(To save words, in all discussions of this topic, I'm excluding cases of repentant remarried couples choosing to either move apart or live together as "brother and sister.")
A Facebook friend just reposted an April 11, 2016 article from Church Militant.
Amidst the ever increasing controversy over Amoris Laetitia, published on April 8, 2016, certain previous statements made by Pope Francis regarding communion for the divorced and remarried, have been all but forgotten.
Here is Church Militant:
The Pope fielded 12 questions during his hour-long in-flight interview returning from Juarez to Rome in mid-February. Anne Thompson from NBC asked the Pope a question regarding mercy to the divorced and remarried.
In response, Pope Francis emphasized, "The key phrase used by the synod, which I'll take up again, is 'integrate' in the life of the Church the wounded families, remarried families, etc."
Thompson then asked, "Does that mean they can receive Communion?"
Pope Francis, with unusual clarity, responded, "This is the last thing. Integrating in the Church doesn't mean receiving Communion."
The Pope immediately gave an anecdotal story to make clear his point.
I know married Catholics in a second union who go to church, who go to church once or twice a year and say I want Communion, as if joining in Communion were an award. It's a work towards integration; all doors are open. But we cannot say from here on they can have Communion. This would be an injury also to marriage, to the couple, because it wouldn't allow them to proceed on this path of integration.
The Pope gave a similar response in March 2015 concerning the admittance to Holy Communion of the divorced and remarried during an interview conducted by Vatican Radio in Rome with a Mexican correspondent from Televisa. The interview was published one week later in L'Osservatore Romano on March 13.
The journalist, Valentina Alazraki, asked Pope Francis, "Will the divorced and remarried be able to receive Communion?"
The Pope responded, "What the Church wants is for you to integrate yourself into the life of the Church. But there are those who say, 'No, I want to receive Communion, and that's it' — like a rosette, an honorary award. No. Reintegrate yourself."What are we to make of this?
This piece was published only three days after the release of Amoris Laetitia, long before the dubia were submitted and then made public, and long before other explosive developments. At that early date, it was an attempt by Church Militant to argue for what we might call the "restrictive" interpretation of the document.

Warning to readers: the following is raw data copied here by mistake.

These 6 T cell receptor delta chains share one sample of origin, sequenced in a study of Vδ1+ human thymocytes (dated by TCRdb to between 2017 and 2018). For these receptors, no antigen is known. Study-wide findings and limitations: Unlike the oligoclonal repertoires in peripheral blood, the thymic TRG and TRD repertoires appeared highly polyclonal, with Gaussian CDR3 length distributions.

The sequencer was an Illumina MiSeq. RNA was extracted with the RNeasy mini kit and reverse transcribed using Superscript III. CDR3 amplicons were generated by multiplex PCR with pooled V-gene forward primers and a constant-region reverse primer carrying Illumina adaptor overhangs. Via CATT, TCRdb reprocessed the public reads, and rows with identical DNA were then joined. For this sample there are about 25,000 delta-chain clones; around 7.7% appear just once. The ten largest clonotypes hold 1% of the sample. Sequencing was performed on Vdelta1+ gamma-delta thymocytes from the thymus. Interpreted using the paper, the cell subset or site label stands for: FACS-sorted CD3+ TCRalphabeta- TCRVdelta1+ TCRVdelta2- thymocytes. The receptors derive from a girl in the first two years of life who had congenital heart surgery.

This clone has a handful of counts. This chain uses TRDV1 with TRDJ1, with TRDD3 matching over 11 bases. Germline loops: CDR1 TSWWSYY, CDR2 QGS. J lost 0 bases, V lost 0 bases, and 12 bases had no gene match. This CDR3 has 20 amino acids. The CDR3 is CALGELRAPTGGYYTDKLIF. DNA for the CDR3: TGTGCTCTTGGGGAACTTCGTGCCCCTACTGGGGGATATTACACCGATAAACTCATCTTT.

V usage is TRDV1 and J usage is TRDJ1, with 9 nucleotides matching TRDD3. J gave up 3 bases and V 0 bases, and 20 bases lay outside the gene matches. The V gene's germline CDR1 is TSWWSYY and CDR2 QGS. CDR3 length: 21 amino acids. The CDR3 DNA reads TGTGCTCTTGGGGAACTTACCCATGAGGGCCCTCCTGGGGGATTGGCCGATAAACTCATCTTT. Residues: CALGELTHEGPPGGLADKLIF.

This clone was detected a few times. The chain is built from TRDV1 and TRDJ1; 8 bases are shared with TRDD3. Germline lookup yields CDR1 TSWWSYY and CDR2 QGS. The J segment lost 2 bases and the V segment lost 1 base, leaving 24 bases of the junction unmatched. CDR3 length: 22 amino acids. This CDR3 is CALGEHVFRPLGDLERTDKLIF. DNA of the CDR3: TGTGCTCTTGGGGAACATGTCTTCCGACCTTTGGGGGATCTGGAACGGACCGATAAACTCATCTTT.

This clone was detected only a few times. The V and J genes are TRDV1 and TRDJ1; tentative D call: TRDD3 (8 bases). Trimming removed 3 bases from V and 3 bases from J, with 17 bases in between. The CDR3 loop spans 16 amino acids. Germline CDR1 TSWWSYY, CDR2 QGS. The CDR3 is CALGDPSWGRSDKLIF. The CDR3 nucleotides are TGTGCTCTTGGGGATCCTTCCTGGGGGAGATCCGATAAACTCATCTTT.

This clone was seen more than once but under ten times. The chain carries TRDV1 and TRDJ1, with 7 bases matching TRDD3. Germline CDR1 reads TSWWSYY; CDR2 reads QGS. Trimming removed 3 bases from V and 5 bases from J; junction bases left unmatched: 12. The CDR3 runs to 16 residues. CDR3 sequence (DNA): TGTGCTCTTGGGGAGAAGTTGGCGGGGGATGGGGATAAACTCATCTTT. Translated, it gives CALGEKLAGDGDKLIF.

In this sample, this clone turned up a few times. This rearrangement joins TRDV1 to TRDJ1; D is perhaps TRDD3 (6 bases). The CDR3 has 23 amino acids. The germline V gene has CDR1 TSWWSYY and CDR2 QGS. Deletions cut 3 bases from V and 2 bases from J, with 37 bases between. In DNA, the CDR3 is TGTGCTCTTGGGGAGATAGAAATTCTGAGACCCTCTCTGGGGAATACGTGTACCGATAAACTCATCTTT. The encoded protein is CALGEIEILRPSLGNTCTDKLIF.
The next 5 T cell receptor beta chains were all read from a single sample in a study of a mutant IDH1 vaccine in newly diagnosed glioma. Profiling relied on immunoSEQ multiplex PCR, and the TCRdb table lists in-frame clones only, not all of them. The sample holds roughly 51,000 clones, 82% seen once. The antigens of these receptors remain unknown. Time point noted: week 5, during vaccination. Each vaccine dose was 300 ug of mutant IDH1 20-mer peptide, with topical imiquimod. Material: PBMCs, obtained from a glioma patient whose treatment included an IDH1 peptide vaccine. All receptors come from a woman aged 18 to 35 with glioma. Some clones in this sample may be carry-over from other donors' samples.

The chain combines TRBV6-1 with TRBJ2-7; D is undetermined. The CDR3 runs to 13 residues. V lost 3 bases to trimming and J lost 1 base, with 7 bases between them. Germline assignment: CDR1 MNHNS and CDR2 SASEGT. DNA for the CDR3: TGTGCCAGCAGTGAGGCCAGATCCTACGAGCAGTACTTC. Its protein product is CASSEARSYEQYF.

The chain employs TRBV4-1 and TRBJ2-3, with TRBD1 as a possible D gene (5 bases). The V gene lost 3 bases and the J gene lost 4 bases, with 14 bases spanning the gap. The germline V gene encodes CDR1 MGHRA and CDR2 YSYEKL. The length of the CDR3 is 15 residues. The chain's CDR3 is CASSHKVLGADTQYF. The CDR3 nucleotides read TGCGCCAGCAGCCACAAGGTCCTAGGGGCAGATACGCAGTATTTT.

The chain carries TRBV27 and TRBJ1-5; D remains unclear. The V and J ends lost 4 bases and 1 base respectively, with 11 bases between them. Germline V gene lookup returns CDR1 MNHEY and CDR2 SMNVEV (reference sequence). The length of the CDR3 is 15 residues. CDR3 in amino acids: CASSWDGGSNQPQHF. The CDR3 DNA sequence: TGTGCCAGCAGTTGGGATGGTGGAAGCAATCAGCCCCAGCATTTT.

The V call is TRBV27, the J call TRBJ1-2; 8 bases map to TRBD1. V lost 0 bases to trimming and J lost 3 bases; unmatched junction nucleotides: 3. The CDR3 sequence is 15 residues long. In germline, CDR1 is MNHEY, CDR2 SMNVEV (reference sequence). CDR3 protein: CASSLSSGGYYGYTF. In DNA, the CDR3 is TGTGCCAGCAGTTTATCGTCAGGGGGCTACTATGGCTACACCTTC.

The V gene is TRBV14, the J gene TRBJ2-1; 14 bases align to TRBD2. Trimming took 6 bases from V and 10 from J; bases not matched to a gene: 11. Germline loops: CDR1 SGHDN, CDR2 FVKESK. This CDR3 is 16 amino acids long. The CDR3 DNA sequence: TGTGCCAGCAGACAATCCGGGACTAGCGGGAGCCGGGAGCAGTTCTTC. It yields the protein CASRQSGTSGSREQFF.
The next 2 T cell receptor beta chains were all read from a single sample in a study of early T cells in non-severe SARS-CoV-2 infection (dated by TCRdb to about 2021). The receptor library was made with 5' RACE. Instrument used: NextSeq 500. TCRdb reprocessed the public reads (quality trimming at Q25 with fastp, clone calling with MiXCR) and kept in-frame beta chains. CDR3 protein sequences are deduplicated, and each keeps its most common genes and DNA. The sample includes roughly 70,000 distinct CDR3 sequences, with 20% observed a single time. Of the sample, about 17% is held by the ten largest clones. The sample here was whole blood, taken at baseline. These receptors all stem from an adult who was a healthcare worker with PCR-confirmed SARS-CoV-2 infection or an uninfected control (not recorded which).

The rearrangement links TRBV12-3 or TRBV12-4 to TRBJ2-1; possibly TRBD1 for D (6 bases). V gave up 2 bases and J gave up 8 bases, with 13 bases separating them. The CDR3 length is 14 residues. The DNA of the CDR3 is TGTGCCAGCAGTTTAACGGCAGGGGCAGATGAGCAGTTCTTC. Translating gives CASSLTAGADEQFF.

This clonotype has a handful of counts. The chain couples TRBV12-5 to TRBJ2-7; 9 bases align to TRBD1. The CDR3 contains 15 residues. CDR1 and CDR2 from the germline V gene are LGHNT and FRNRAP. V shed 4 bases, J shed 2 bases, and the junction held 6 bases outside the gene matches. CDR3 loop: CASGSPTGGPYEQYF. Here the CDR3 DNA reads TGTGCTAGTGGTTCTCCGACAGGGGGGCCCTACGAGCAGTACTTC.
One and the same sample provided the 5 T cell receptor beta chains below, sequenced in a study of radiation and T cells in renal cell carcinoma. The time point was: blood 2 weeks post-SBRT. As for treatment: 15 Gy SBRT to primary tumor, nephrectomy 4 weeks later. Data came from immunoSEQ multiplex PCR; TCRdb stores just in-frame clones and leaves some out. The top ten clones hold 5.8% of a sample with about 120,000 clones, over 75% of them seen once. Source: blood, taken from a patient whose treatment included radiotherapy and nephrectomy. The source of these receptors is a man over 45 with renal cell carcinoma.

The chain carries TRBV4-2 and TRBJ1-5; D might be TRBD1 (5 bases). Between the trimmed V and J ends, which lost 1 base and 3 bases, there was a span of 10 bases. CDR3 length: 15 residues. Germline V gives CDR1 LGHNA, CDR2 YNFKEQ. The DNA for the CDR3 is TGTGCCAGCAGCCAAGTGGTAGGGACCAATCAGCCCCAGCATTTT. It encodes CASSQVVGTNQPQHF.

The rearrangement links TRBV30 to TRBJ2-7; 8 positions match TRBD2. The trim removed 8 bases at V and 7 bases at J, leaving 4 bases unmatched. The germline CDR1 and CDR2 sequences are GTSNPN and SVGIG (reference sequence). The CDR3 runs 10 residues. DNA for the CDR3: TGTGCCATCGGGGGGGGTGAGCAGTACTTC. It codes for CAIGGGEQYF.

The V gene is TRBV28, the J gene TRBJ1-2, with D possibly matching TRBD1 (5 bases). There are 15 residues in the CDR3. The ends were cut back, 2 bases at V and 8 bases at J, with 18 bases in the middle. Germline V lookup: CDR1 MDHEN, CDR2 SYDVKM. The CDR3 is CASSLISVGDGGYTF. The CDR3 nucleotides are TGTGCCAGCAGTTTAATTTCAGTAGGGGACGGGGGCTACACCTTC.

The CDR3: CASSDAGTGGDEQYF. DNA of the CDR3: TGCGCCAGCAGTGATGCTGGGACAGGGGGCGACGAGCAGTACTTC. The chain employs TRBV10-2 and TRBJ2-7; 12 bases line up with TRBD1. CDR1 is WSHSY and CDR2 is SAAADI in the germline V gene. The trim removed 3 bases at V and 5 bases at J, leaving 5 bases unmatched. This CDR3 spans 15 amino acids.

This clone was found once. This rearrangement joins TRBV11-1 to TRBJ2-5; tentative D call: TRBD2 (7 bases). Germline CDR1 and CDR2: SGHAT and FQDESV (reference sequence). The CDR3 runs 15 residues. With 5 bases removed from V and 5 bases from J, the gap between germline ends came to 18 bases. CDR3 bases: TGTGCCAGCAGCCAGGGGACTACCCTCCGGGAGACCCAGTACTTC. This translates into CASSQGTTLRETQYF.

Whatever anyone might have thought then, I think it is absolutely clear now that Pope Francis intends Amoris Laetitia to be interpreted "expansively" - that is, as allowing communion for the divorced and remarried. I say this based on the Pope's refusal to answer the dubia, on his favorable response in a letter to the Buenos Aires bishops that their expansive interpretation was the only possible one, on his studied refusal to condemn expansive interpretations by other groups of bishops in the Philippines, Malta and Germany, on the statements and arguments of clergy and journalists favored by or allied with the Pope and on anecdotal evidence such as Cardinal Bruno Forte's scandalous public admission that Francis intended to change the teaching of the Church via calculated ambiguity.
If you read his actual words, above, Pope Francis doesn't explicitly forbid giving communion to the divorced and remarried. With respect to the Church Militant author, Bradley Eli, he did not speak with "unusual clarity." That some divorced and remarried might be able to take communion was not ruled out by his actual words - he only said that "integration" didn't necessarily mean communion. It's possible now, for example, post-Amoris Laetitia, to read "all doors are open" as leaving open the possibility of communion after a period of "discernment." But pre-Amoris Laetitia, what he said was interpreted to mean that communion was indeed ruled out, and I assume this is how the Pope meant it to be taken, at least to the mass audience (we cannot rule out the possibility that the largely unnoticed ambiguity was at the same time a signal to his allies). Since this had always been the teaching of the Church, the seeming defense of the teaching by the Pope, even if it was technically ambiguous, did not raise any eyebrows.
So why did he give those answers? In February of 2016, it can be assumed that Amoris Laetitia had already largely been written, or at the least, the Pope knew what it was going to say. I assume it's as simple as that Francis had nothing to lose and everything to gain at that time by appearing to defend the orthodox position.
Pope Francis is sometimes portrayed as being a bit "out of it," based partly on his often rambling homilies and remarks. I think this is a dangerous misestimation of the man. I would argue that he is in fact extraordinarily clever - or, if you prefer, cunning. He may state, or at least appear to state, one thing today and another thing tomorrow. Or he may artfully use ambiguity to simultaneously suggest one thing to the public and quite another thing to friendly "insiders."
It's all good, as they say, as long as it advances the cause.